Pragmatism was the word of the day on Monday, May 26 at the opening ceremony of the 2014 Women in Public Service Project summer institute.
“We are here because we care deeply about the future of women and girls on our planet,” said Mt. Holyoke College President Lynn Pasquerella, who has teamed with her counterparts at Smith and Simmons Colleges to host the two-week long forum.
When she kicked off International Women’s Day on March 8, 2014, Hillary Clinton called the battle for women’s and girl’s equality, “the great unfinished business of the 21st century.”
In 2011, fed up with the lack of women’s representation in governments across the globe, with the help of the Seven Sisters Colleges and the U.S. State Department, Secretary Clinton co-founded the Women in Public Service Project (WPSP). Now housed in the Woodrow Wilson International Center for Scholars, the WPSP’s motto is, “build a generation of women leaders who will invest in their countries and communities, provide leadership in their governments, and change the way global solutions are forged.”
While past WPSP institutes have focused on peace building and development, global health, and conflict resolution through economic development; the 2014 summer institute, Reconstructing Societies in the Wake of Conflict: Transitional Justice and Economic Development, will help teach women how to become leaders in post conflict societies.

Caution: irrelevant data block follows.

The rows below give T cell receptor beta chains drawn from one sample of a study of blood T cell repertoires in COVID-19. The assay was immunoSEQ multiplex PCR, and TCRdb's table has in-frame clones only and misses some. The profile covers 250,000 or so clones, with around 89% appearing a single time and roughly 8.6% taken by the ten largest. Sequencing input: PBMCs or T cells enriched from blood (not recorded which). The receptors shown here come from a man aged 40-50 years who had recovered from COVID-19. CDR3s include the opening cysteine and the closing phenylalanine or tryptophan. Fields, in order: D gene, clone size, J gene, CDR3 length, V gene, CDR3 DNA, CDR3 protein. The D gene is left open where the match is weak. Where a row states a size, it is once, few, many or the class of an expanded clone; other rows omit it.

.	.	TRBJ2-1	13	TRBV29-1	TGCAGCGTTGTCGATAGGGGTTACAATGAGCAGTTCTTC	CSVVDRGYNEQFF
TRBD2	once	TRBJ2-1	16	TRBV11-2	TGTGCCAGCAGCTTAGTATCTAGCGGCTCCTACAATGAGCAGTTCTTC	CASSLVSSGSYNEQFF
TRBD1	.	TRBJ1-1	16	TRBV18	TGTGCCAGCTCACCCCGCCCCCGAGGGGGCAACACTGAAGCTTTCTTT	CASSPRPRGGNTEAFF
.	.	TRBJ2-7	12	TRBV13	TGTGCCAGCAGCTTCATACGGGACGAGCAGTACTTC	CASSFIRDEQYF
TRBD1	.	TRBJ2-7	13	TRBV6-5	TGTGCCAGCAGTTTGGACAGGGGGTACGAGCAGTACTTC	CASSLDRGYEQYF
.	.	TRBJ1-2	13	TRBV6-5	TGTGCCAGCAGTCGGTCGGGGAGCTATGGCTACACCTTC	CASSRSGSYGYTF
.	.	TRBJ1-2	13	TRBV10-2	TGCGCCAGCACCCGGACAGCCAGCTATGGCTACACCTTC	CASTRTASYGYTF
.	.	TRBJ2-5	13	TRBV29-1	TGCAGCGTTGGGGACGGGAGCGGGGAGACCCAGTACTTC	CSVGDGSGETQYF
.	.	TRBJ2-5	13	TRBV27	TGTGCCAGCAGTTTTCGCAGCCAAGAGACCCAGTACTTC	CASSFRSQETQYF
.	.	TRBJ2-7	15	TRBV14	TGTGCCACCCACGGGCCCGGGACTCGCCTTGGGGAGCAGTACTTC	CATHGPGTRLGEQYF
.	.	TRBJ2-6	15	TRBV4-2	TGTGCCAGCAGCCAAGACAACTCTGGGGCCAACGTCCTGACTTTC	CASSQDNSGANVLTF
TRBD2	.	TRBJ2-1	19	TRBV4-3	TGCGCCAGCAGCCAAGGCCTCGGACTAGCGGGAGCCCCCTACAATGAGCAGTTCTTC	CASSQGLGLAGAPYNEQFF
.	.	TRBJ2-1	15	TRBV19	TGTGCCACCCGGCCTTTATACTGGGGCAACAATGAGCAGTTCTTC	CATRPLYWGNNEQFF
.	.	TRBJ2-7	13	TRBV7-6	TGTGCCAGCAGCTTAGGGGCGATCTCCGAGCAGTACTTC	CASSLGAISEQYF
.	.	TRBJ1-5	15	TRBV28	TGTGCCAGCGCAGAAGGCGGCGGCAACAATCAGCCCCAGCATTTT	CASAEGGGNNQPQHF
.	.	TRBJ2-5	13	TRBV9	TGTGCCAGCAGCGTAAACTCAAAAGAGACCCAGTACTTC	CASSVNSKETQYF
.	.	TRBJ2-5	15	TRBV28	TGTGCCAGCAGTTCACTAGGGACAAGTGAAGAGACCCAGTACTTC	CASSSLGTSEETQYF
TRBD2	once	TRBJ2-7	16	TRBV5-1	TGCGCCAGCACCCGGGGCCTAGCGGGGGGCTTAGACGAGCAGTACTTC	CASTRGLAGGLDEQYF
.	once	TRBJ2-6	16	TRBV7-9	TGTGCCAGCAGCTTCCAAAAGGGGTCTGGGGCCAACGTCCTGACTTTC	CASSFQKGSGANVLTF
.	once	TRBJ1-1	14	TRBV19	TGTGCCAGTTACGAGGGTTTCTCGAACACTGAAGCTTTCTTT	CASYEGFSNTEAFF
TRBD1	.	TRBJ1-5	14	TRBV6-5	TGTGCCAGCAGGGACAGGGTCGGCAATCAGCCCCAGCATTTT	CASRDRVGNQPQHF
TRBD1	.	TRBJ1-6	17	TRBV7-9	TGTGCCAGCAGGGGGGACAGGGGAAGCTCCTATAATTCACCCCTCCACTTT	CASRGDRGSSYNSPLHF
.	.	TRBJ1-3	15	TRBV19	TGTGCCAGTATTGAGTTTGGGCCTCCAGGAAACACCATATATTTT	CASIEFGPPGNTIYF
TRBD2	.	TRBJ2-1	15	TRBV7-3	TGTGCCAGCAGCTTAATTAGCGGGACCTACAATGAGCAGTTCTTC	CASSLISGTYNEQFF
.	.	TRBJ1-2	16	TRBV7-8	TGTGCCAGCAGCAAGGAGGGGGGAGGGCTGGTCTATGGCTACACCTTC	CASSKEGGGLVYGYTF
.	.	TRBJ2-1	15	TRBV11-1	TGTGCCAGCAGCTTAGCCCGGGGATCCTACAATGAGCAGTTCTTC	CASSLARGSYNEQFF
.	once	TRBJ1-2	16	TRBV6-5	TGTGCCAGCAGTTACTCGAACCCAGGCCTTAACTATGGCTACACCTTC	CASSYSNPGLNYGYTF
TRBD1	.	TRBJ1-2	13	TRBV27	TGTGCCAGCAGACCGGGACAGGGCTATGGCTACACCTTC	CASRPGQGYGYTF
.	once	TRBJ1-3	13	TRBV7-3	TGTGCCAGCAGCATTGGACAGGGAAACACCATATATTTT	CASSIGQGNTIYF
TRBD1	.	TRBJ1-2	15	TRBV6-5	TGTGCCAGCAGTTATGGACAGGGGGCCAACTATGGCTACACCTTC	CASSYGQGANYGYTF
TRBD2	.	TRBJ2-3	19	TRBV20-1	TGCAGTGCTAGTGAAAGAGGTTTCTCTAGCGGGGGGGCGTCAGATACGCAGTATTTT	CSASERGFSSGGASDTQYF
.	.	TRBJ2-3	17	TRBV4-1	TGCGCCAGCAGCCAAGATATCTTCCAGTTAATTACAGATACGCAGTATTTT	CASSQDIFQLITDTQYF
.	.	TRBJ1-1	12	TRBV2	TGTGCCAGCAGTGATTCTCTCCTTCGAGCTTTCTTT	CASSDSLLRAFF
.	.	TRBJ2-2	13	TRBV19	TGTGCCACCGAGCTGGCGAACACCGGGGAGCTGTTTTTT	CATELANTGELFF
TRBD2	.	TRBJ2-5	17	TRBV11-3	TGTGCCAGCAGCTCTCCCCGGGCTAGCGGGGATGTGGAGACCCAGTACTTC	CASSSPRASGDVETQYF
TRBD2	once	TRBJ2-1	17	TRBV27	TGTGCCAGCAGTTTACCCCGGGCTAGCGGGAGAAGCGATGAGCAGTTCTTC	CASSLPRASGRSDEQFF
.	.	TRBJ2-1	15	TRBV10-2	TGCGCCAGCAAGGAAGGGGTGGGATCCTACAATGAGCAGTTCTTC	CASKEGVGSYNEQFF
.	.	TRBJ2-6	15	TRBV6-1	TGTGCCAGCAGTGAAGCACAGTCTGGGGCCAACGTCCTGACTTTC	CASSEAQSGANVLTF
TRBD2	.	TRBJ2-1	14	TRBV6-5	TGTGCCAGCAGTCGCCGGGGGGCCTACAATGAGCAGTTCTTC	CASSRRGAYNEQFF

Speakers at this year’s opening remarks included Mona Sutphen a partner at Macro Advisory Partners; Ambassador Melanne Verveer, the first U.S. Ambassador for Global Women’s Issues; NYU School of Law Professor and United Nations Special Rapporteur on Violence Against Women Dr. Radhika Coomaraswamy; and Dr. Rangita de Silva de Alwis, the Director of the WPSP.
“Women have always been very successful at leveraging the international community,” said Dr. Coomaraswamy. The women’s movement began advocating peace in the 1920s, in the wake of the first World War. When the movement flourished again in the 1990s, the fact that women had originally advocated for peace over peaceful reconciliation post-conflict was forgotten.
In closing, Dr. de Alwis remarked on the progress women have made over the past century, “It is a time when we look back at how far we’ve come and see how far we have to go to finish.”
Today, 20 percent of lawmakers are women and 70 percent of illiterate people are women. At this rate, Dr. de Alwis said, it will take women 150 years to be equally represented in governments. Which is why the WPSP is promoting 50 by 50: 50 percent of all government representation will be women by 2050.
Post conflict societies, any society for that matter, cannot thrive and develop as a leading nation without including all of its people in the building process. Women must be embraced as valid lawmakers, idealists, and representatives of their societies in order for humanity to work towards peace.